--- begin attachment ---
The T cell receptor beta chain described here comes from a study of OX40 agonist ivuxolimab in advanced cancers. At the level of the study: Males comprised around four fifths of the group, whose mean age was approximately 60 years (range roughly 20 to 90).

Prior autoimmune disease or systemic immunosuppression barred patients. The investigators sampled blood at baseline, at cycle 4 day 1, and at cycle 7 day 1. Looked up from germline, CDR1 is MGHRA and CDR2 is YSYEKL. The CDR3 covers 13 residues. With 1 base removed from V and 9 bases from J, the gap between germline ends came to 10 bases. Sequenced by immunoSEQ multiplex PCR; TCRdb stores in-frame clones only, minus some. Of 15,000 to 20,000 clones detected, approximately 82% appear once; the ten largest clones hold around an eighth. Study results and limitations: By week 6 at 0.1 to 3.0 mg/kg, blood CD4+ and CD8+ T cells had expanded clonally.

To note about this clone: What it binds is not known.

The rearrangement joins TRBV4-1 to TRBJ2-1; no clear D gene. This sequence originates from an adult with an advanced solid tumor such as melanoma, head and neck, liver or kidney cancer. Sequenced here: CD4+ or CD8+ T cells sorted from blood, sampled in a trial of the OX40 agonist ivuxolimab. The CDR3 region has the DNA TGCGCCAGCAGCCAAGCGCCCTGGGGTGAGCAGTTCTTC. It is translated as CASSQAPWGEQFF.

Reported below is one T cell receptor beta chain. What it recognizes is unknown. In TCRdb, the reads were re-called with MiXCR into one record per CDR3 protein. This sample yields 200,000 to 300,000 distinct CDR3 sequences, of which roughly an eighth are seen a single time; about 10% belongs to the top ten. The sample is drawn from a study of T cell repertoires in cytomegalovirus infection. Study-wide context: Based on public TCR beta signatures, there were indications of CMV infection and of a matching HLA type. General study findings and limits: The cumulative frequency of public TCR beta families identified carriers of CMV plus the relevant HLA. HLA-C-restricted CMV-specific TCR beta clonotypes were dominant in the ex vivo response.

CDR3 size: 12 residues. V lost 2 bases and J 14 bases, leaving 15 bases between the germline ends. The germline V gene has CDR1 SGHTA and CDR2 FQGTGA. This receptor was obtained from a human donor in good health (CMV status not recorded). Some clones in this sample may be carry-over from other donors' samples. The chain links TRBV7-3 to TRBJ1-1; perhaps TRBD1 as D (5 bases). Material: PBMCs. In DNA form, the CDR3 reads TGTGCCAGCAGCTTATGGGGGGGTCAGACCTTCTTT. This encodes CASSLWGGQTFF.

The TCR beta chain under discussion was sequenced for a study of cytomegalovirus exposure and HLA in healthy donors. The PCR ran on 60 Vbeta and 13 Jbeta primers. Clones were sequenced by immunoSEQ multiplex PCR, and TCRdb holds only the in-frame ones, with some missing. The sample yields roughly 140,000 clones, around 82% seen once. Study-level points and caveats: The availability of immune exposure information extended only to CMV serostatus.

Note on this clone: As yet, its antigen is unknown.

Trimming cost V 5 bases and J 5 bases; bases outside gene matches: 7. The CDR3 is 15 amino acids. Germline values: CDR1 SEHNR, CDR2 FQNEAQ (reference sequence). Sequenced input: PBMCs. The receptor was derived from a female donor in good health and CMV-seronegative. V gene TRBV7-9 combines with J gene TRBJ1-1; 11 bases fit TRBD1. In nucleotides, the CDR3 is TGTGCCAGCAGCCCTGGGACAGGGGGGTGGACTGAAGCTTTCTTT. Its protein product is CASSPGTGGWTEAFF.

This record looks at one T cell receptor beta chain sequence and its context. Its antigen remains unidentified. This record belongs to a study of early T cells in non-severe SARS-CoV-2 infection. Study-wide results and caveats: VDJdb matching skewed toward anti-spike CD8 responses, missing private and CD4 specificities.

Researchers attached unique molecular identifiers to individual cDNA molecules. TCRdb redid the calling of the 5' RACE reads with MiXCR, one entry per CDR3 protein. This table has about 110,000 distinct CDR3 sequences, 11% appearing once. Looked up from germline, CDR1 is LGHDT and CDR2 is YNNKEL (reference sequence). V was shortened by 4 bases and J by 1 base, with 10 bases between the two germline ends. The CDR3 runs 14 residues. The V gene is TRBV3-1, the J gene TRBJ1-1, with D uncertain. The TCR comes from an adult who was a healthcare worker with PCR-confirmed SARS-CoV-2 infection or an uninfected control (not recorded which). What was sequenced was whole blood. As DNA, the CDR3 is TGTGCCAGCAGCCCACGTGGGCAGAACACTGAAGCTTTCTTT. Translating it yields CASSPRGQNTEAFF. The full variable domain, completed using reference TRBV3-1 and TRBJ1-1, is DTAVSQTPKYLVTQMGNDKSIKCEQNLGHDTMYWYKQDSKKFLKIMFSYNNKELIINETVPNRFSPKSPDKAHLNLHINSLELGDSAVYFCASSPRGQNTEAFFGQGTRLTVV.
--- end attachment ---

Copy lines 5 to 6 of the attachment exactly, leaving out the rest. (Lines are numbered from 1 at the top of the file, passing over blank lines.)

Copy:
Reported below is one T cell receptor beta chain. What it recognizes is unknown. In TCRdb, the reads were re-called with MiXCR into one record per CDR3 protein. This sample yields 200,000 to 300,000 distinct CDR3 sequences, of which roughly an eighth are seen a single time; about 10% belongs to the top ten. The sample is drawn from a study of T cell repertoires in cytomegalovirus infection. Study-wide context: Based on public TCR beta signatures, there were indications of CMV infection and of a matching HLA type. General study findings and limits: The cumulative frequency of public TCR beta families identified carriers of CMV plus the relevant HLA. HLA-C-restricted CMV-specific TCR beta clonotypes were dominant in the ex vivo response.

CDR3 size: 12 residues. V lost 2 bases and J 14 bases, leaving 15 bases between the germline ends. The germline V gene has CDR1 SGHTA and CDR2 FQGTGA. This receptor was obtained from a human donor in good health (CMV status not recorded). Some clones in this sample may be carry-over from other donors' samples. The chain links TRBV7-3 to TRBJ1-1; perhaps TRBD1 as D (5 bases). Material: PBMCs. In DNA form, the CDR3 reads TGTGCCAGCAGCTTATGGGGGGGTCAGACCTTCTTT. This encodes CASSLWGGQTFF.